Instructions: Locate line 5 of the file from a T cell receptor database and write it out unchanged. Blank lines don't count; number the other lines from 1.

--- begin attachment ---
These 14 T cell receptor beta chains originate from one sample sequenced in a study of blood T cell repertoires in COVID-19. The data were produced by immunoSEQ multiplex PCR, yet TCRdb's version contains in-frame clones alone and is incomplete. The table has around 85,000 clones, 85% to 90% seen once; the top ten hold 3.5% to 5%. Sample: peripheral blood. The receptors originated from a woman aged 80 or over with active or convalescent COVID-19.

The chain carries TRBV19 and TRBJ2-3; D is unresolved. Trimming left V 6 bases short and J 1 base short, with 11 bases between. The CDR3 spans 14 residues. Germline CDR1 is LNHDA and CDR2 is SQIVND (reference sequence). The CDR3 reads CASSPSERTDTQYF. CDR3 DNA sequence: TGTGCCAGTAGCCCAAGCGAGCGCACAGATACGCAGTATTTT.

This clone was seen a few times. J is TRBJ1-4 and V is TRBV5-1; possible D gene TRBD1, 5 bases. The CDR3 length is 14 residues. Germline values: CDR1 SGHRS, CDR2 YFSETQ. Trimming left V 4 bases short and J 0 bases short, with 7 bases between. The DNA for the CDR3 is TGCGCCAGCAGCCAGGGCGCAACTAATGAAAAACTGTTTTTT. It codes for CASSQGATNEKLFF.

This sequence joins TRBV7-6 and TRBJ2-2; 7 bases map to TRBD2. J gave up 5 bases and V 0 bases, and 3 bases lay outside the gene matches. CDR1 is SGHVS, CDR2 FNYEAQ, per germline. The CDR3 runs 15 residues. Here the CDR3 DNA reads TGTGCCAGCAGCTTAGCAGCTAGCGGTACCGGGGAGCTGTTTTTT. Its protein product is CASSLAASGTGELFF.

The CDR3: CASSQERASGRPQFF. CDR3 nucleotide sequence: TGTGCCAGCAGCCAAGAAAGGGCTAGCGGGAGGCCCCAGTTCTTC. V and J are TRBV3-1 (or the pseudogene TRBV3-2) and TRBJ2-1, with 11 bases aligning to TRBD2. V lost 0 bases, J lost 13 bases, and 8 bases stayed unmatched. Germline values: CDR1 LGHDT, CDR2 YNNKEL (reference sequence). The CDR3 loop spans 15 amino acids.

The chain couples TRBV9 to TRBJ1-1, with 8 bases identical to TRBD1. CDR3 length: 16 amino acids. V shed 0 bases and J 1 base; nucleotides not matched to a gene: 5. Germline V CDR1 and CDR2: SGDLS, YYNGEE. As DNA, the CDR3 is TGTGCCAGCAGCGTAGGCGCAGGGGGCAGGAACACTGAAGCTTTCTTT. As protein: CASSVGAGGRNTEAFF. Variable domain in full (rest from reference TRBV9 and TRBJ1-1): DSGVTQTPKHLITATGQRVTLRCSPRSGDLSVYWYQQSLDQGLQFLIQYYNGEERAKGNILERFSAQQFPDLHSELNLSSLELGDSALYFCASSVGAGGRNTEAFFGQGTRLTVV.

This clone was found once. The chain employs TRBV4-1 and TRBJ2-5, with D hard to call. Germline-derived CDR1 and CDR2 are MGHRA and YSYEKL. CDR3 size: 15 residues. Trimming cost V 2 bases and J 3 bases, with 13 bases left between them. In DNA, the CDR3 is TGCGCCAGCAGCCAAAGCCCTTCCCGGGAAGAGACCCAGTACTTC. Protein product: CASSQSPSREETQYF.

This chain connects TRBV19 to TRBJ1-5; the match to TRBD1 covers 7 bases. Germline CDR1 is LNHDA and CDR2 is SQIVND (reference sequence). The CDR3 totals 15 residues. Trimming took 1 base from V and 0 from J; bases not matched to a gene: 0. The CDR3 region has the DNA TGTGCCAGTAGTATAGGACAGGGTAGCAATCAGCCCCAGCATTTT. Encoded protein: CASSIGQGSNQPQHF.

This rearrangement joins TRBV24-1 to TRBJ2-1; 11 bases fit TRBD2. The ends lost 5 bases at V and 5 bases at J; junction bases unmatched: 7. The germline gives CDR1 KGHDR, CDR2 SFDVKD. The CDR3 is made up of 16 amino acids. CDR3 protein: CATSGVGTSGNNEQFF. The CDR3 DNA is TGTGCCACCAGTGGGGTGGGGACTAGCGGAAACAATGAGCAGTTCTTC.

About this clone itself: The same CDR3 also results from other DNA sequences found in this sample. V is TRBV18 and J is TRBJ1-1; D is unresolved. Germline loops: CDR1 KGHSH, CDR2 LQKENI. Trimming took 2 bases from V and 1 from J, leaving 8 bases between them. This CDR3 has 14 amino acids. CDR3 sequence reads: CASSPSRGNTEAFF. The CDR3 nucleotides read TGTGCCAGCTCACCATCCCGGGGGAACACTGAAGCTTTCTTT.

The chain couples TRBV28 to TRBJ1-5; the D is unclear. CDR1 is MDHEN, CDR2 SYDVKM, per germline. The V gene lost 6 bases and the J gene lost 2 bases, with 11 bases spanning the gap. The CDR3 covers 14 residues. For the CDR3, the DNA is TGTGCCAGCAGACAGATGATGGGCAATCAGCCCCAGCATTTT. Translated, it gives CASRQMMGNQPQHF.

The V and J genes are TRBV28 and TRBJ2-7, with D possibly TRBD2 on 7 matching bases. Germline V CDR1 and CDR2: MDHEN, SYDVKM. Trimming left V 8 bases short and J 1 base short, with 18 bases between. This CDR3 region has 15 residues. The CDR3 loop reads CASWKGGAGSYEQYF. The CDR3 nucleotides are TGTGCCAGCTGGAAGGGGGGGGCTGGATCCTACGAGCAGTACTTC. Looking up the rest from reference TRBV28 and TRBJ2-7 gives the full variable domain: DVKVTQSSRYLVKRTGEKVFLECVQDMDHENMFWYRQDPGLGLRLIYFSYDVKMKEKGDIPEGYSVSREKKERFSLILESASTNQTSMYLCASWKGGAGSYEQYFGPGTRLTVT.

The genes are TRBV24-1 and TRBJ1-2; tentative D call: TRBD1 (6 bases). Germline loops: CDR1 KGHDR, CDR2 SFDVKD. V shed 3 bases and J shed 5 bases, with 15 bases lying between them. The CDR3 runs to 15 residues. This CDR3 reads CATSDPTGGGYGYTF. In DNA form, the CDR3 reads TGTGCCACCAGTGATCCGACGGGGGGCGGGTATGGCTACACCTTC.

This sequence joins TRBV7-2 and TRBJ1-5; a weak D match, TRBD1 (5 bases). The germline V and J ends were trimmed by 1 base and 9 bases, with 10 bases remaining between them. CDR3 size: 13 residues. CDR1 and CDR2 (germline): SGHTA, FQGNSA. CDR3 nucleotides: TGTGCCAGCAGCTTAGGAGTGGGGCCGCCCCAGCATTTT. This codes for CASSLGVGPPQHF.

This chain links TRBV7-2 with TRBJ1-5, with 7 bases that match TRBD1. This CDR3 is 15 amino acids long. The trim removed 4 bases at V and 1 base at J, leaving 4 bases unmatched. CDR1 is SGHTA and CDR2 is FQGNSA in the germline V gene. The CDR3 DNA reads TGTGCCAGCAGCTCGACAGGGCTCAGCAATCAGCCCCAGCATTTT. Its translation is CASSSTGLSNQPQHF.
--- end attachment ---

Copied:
The CDR3: CASSQERASGRPQFF. CDR3 nucleotide sequence: TGTGCCAGCAGCCAAGAAAGGGCTAGCGGGAGGCCCCAGTTCTTC. V and J are TRBV3-1 (or the pseudogene TRBV3-2) and TRBJ2-1, with 11 bases aligning to TRBD2. V lost 0 bases, J lost 13 bases, and 8 bases stayed unmatched. Germline values: CDR1 LGHDT, CDR2 YNNKEL (reference sequence). The CDR3 loop spans 15 amino acids.